Thursday, July 8, 2010

Salespeople Should Never Receive Payments

In the corporate world, sales managers often assign the responsibility of receiving payment to their salespeople.  One of our portfolio companies paid commissions out upon receipt.  They had no receivables support and they encouraged their reps to collect payments.

On its face the idea seems sound.  A salesperson gets paid for the sale, so why not have her collect payment?  When a rep collects payment, it even provides an excuse to stay connected.  However, this policy has unintended consequences and can result in huge customer service fallout.

Your reps act as client advocates.  By contrast, debt collectors are bearers of bad news.  By putting a rep in the roll of debt collector, the company has removed a valuable buffer.  A rep can play mediator to quickly resolve misunderstandings and settle frazzled nerves to ensure the business relationship endures.  If the rep must also act as bill collector, he cannot feign detachment; he must include delinquencies in the sphere of the relationship.

People want to keep their dignity so they'll often ignore sales calls if they are unsure whether a rep is calling as sales advocate or debt collector.  The cumulative effect?  Reps focused on billing divide their sales efforts and customers duck their calls.  This decreases sales department efficiency which lowers productivity and resulting commission.  This also increases bad debt which leads to even lower commissions.  And this can cause a drop in staff morale, crippling the company's profitability.

Case Study: Advertising Agency
We suggested our customer hire receivables clerks to encourage their reps to focus on selling.  Billing clerks could then handle receivables and note in the system any customers that were in default.   On average, a sales rep is better compensated than a billing agent.  So, we suggested it makes sense to delegate these tasks to a lower paid employe.  In a later column I’ll explain an easy way to optimize each employee's duties throughout the organization to achieve maximum efficiency.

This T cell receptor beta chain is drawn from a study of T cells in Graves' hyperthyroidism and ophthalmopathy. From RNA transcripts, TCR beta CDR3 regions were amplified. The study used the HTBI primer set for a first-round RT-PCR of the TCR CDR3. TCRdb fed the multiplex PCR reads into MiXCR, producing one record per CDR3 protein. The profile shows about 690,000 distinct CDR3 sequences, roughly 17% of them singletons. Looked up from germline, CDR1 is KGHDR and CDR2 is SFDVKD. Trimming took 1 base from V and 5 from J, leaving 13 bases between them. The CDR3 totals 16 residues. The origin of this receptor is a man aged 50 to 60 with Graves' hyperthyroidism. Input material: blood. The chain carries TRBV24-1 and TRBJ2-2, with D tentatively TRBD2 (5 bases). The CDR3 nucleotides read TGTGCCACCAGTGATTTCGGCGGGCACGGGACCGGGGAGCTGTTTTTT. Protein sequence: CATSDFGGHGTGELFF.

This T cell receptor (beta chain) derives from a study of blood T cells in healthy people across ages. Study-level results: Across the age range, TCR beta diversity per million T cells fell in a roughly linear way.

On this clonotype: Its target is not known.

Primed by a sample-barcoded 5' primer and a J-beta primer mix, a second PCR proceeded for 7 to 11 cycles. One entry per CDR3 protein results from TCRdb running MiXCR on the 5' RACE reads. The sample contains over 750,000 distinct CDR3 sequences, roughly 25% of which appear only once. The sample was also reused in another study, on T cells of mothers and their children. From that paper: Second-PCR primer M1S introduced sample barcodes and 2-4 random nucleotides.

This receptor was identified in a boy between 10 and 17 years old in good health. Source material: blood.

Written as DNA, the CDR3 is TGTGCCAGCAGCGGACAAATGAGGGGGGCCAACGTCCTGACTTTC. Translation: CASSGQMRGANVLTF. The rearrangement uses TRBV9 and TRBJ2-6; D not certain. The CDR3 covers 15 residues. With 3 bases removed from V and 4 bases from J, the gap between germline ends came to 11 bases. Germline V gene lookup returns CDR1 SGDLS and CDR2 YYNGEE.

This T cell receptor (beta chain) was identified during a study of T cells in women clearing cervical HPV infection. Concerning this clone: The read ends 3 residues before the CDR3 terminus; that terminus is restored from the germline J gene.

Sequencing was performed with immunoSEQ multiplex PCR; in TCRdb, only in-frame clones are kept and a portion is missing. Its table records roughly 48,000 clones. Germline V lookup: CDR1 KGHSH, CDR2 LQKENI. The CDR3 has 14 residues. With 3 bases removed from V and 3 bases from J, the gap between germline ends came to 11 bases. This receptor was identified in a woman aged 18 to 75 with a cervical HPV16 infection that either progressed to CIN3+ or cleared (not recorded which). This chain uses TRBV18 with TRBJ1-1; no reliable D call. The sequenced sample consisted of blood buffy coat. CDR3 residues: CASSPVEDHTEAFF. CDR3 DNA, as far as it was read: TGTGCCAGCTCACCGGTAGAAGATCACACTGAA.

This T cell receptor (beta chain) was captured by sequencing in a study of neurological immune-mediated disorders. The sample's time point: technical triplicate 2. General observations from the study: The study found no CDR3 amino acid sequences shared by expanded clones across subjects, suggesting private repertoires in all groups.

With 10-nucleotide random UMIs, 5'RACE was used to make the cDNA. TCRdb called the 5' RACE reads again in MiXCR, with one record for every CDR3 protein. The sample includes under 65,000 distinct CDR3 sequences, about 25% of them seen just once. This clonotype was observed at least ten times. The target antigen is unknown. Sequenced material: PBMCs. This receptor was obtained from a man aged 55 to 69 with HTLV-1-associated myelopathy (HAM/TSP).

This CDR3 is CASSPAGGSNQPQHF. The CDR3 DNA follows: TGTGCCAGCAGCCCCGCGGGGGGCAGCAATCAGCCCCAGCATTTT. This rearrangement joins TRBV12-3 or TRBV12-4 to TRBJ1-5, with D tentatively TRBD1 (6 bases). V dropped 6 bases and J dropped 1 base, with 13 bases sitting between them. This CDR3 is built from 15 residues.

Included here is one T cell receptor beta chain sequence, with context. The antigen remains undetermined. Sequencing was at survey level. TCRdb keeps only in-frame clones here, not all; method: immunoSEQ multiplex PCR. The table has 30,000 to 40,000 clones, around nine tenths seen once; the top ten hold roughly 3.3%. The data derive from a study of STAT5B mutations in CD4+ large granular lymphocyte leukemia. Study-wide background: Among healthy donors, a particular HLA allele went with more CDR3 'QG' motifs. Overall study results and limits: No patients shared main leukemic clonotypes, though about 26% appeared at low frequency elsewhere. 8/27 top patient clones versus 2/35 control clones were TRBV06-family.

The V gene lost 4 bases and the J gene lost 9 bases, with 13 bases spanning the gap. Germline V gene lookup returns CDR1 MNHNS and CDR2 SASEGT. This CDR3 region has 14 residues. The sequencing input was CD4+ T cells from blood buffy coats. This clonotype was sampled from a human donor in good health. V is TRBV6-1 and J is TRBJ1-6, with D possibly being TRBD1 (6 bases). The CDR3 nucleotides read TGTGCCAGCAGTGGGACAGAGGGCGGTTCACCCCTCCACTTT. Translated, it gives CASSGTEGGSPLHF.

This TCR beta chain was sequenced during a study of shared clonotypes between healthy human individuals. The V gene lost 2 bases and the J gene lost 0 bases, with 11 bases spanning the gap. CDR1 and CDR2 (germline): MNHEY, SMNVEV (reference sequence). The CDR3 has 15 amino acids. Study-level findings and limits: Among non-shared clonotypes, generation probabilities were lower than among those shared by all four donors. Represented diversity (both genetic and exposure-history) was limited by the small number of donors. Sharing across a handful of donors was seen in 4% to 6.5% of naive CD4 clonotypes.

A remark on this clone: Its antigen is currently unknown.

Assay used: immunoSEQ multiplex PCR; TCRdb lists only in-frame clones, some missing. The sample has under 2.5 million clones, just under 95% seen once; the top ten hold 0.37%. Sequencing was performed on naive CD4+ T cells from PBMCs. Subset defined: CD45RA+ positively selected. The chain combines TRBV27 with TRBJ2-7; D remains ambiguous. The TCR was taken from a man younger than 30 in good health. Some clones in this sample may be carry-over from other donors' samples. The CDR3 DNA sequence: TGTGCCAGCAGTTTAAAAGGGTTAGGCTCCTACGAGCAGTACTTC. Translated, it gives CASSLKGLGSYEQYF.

The result?  Because the reps
ignored billing issues they had more time to sell.  Reorders increased.  The extra revenue on additional sales that reps could make more than compensated the company for the salaries of the new billing personnel.

When a rep happened upon a client delinquency,  he ignored it until the client's credit line was restricted by the credit department.  If the client addressed it with the rep, he recommended the client call billing to resolve it as a prerequisite to reordering.  The rep deliberately feigned ignorance
instead of addressing it directly with the customer.  In this way, he played the advocate and preserved the client’s dignity. 

Managers and organizations need to realize: the best sales reps are not mere order takers.  They’re client advocates, subject matter experts, and executive advisers.

Yesterday I explained how to eliminate those nasty typos from expensive commercial printing jobs and save on your printing expense.  Next week begins the first of a series of articles on a novel step-by-step approach to developing an integrated marketing strategy.  You can use this as a basis to plan your most cost-effective advertising methods.

This will take a little bit of time but you’ll find it’s worth it.  Upon completing the process, you’ll calculate your ideal cost-effective advertising and know exactly how to spend your budget.  You’ll never question whether you should spend money on a particular newspaper, coupon, flyer, or yellow page ad again.  Stay tuned.  Until then,

profitable business All!


2 comments:

  1. This can kind of relate to not answering your telephone because someone might be trying to talk you into something you really do not want to say NO to but at the same time want to avoid.

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